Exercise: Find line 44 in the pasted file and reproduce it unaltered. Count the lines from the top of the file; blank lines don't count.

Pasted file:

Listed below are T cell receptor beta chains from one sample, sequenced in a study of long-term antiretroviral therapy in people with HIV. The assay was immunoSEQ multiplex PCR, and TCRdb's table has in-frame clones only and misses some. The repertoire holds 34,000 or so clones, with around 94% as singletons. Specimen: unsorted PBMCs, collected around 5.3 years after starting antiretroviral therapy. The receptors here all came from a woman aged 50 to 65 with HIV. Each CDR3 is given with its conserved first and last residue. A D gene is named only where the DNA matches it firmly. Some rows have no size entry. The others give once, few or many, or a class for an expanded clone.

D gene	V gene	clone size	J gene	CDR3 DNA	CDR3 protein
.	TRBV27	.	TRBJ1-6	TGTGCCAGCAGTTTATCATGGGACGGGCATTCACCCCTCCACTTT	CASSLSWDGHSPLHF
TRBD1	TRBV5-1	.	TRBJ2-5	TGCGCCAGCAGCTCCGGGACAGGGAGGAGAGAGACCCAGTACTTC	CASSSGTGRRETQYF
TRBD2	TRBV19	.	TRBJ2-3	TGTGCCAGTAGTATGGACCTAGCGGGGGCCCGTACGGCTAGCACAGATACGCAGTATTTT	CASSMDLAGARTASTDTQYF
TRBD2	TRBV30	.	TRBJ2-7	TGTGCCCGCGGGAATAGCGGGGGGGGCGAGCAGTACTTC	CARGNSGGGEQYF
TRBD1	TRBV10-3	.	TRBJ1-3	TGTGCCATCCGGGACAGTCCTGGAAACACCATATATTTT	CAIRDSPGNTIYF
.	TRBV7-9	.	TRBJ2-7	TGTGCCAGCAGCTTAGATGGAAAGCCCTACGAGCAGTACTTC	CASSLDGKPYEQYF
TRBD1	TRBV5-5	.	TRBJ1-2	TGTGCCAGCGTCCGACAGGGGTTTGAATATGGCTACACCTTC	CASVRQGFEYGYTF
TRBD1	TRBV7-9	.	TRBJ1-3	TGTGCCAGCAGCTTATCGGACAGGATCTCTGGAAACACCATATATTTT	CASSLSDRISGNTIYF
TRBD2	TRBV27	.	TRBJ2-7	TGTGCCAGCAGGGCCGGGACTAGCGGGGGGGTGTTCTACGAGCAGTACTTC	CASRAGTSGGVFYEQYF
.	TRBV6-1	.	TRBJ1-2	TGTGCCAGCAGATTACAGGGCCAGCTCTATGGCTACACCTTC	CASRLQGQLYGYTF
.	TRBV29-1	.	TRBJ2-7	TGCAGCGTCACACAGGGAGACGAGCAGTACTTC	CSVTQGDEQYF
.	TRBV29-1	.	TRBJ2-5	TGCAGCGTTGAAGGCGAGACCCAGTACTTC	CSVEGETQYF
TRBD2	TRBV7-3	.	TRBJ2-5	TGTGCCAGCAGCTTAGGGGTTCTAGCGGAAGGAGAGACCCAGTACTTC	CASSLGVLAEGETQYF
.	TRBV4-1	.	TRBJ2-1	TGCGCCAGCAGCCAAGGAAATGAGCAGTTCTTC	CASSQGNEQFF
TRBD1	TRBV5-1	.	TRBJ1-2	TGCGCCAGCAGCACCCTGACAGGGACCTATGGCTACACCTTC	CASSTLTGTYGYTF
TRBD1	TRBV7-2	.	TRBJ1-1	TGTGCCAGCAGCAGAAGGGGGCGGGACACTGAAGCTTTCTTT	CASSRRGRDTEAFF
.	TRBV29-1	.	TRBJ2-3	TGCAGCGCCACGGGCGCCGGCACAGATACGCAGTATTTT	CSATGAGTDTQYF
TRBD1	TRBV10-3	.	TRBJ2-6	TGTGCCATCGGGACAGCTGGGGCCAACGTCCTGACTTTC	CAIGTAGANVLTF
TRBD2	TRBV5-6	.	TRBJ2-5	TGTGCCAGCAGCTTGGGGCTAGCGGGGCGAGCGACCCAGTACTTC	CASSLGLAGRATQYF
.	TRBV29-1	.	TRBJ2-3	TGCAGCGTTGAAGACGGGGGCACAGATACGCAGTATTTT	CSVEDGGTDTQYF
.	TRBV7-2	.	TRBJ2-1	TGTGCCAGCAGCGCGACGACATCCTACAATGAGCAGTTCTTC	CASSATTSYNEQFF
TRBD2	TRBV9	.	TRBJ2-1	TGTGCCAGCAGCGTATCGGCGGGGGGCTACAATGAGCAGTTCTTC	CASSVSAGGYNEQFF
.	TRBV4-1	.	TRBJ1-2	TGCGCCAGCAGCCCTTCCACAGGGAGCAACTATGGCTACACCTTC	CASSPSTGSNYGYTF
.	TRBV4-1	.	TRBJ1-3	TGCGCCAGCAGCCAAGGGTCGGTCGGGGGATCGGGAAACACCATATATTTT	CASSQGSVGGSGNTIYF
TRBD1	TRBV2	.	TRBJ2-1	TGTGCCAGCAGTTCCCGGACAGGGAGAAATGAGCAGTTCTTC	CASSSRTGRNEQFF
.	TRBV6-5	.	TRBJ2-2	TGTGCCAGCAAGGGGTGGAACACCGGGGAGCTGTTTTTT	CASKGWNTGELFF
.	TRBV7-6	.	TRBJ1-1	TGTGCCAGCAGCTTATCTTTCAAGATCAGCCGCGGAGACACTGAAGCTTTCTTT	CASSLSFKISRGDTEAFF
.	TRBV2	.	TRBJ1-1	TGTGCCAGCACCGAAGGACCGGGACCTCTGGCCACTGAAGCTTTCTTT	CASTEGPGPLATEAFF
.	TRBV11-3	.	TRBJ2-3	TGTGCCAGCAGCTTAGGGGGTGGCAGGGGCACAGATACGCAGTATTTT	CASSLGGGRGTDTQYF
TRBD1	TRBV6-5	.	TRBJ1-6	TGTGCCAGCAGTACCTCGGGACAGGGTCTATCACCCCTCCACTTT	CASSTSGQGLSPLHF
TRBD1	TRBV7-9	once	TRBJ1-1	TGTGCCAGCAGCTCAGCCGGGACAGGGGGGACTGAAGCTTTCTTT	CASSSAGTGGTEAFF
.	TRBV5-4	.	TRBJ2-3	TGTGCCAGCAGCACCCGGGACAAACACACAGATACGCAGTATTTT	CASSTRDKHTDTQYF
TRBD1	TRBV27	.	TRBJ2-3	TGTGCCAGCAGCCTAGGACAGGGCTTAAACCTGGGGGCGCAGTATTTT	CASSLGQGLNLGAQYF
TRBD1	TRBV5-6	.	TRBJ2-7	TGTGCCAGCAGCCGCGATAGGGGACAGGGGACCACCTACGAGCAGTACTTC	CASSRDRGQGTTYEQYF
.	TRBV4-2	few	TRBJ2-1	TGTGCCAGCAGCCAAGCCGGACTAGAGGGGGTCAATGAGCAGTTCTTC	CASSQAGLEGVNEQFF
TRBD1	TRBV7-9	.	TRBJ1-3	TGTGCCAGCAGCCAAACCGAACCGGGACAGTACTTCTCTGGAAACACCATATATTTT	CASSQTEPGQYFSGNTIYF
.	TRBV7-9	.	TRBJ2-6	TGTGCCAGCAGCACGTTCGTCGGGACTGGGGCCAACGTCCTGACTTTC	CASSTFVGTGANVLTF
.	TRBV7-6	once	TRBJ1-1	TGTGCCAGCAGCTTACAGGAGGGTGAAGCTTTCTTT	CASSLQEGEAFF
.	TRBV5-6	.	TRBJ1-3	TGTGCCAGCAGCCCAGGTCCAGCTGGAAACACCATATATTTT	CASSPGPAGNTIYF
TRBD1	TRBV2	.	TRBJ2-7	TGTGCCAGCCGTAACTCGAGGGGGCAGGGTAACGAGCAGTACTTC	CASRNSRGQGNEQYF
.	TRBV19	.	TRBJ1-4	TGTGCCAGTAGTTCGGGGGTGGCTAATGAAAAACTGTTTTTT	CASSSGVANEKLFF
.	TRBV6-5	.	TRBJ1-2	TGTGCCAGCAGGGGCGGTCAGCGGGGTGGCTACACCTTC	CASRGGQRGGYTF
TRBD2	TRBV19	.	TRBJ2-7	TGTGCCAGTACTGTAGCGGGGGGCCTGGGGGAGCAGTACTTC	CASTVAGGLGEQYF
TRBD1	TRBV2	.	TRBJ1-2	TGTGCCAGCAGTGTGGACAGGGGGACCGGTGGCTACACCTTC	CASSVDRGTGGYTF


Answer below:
.	TRBV6-5	.	TRBJ1-2	TGTGCCAGCAGGGGCGGTCAGCGGGGTGGCTACACCTTC	CASRGGQRGGYTF